It was a time to marshall the considerable resources of Chicago's medical establishment's senior spin experts: the American Medical Association and their collaborators at the Accreditation Council of Graduate Medical Education. They knew they could do this. After all, it had been done before when Thomas Brem, MD testified before Congress 30 April 1969 after he was paid from "Special Account No. 4" maintained by tobacco lobbyists. (See US District Court for the District of Columbia, United States of America v. Phillip Morris USA, Inc, et al., Case 1:99-cv-02496-GK Filed 8/17/06. Page 174
of 1683. Available at: https://www.gpo.gov/fdsys/pkg/USCOURTS-dcd-1_99-cv-02496/pdf/USCOURTS-dcd-1_99-cv-02496-4.pdf
) We are beginning to see telltale signs of a similar well-coordinated plan to forward a separate, non-patient care agenda against the practicing physicians who had grown restless.
First, the leadership recognized that change was needed. Dr. Steve Weinberger, Executive Vice President of the Philadelphia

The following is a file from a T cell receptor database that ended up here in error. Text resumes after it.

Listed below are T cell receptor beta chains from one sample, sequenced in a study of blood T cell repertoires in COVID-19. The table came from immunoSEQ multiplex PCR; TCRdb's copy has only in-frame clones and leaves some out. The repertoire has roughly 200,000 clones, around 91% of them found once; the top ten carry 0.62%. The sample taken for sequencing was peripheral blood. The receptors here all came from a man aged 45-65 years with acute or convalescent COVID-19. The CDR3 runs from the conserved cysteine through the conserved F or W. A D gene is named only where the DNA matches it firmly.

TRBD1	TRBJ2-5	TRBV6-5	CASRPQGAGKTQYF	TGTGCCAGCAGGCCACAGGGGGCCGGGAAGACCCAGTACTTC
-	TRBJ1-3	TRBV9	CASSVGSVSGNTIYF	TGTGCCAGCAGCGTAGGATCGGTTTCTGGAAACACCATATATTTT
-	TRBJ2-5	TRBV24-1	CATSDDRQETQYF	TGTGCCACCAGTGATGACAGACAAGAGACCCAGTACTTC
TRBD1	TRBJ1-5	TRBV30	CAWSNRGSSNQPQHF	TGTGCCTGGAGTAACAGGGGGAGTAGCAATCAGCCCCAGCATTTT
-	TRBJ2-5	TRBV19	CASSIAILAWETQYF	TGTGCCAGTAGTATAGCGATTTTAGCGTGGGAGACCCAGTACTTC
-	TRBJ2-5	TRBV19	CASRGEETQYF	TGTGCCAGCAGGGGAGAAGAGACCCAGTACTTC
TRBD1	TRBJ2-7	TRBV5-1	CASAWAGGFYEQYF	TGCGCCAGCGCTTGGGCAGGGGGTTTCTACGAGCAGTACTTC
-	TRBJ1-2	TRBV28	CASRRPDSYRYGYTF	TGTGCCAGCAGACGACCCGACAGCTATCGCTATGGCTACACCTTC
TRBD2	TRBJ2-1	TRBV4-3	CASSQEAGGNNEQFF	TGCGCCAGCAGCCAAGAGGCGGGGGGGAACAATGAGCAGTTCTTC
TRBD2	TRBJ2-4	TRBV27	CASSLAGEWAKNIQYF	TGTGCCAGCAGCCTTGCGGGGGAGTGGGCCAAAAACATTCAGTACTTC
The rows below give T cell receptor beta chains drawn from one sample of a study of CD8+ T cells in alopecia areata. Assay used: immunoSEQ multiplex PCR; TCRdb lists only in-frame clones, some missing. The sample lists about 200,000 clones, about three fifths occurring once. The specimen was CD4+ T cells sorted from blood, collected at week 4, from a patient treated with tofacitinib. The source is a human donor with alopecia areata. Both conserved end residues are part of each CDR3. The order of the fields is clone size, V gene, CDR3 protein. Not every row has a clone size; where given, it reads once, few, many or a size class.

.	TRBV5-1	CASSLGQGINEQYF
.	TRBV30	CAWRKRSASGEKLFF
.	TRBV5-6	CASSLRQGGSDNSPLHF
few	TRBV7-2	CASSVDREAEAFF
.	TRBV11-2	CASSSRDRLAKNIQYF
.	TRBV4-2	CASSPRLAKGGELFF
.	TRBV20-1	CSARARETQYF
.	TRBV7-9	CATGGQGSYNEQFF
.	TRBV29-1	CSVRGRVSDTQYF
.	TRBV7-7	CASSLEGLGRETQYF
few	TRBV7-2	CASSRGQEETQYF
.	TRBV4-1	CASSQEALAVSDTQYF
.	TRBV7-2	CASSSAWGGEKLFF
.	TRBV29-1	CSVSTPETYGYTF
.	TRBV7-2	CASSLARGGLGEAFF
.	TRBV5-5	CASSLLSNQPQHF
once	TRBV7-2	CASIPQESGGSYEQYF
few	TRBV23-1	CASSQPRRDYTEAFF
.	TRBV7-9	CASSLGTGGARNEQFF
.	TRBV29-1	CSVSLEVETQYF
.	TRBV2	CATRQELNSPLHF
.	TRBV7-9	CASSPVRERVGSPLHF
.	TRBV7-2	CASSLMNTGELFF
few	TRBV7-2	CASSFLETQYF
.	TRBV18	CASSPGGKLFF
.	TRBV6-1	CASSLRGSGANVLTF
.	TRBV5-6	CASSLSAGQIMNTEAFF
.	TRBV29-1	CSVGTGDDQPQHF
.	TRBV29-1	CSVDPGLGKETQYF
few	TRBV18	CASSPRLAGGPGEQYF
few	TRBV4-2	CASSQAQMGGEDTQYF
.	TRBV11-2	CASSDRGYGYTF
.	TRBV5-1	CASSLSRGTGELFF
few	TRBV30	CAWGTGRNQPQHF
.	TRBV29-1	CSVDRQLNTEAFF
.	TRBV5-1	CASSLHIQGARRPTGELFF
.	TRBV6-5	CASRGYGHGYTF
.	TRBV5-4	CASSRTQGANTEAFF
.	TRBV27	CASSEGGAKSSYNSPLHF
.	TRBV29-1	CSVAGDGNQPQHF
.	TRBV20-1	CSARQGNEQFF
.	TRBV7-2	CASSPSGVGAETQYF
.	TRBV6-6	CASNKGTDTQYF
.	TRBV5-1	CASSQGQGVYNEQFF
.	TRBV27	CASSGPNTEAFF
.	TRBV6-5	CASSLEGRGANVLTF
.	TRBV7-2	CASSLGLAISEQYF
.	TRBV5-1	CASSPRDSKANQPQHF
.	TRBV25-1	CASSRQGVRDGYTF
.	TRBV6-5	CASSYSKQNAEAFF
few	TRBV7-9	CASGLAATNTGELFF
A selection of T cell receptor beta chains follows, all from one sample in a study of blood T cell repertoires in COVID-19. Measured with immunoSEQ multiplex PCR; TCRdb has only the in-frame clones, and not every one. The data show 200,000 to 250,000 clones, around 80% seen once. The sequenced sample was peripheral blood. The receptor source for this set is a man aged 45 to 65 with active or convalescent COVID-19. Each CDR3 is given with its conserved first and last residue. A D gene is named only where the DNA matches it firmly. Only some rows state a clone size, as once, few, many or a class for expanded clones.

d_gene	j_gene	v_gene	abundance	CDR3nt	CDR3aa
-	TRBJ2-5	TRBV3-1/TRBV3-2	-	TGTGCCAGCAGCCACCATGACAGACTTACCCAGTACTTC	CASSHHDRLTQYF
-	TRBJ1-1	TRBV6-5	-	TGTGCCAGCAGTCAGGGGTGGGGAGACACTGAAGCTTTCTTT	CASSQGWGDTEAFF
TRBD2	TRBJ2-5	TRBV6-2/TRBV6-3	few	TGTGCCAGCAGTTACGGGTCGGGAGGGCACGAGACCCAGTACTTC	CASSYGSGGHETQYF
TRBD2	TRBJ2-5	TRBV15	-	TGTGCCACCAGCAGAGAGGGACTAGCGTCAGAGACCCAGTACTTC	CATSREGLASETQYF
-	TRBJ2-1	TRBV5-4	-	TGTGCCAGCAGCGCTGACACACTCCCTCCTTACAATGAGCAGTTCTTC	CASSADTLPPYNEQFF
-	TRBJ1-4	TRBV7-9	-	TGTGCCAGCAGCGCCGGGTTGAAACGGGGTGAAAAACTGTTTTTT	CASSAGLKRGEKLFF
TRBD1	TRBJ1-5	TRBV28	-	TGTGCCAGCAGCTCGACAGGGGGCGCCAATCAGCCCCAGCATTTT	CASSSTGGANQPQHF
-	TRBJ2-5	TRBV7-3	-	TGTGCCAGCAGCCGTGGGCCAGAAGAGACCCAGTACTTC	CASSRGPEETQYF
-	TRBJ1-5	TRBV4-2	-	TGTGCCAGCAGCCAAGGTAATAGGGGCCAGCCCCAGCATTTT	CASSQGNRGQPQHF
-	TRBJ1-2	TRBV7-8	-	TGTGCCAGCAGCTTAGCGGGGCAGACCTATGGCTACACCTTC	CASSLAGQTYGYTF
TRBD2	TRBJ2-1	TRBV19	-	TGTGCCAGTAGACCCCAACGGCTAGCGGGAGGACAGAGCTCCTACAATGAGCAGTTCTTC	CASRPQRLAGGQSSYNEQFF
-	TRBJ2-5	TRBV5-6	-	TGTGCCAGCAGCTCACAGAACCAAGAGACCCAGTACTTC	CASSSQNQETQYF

-based ACP had heard enough and wisely wanted out. He could see the writing on the wall and had given plenty of time, energy and effort to the ACP. He announced
his retirement. Lois Margaret Nora, MD, JD wanted to stay on but knew she couldn't. She, too, announced
her retirement but was asked to stay on until the end of 2017 to help "smooth" the transition. Or to be a fall guy. (This is Chicago, remember.)
Second, a "go live" date had to be set. 1 December 2016, just before the new US President took office, would be perfect.
Third, an article
would have to appear in the New England Journal of Medicine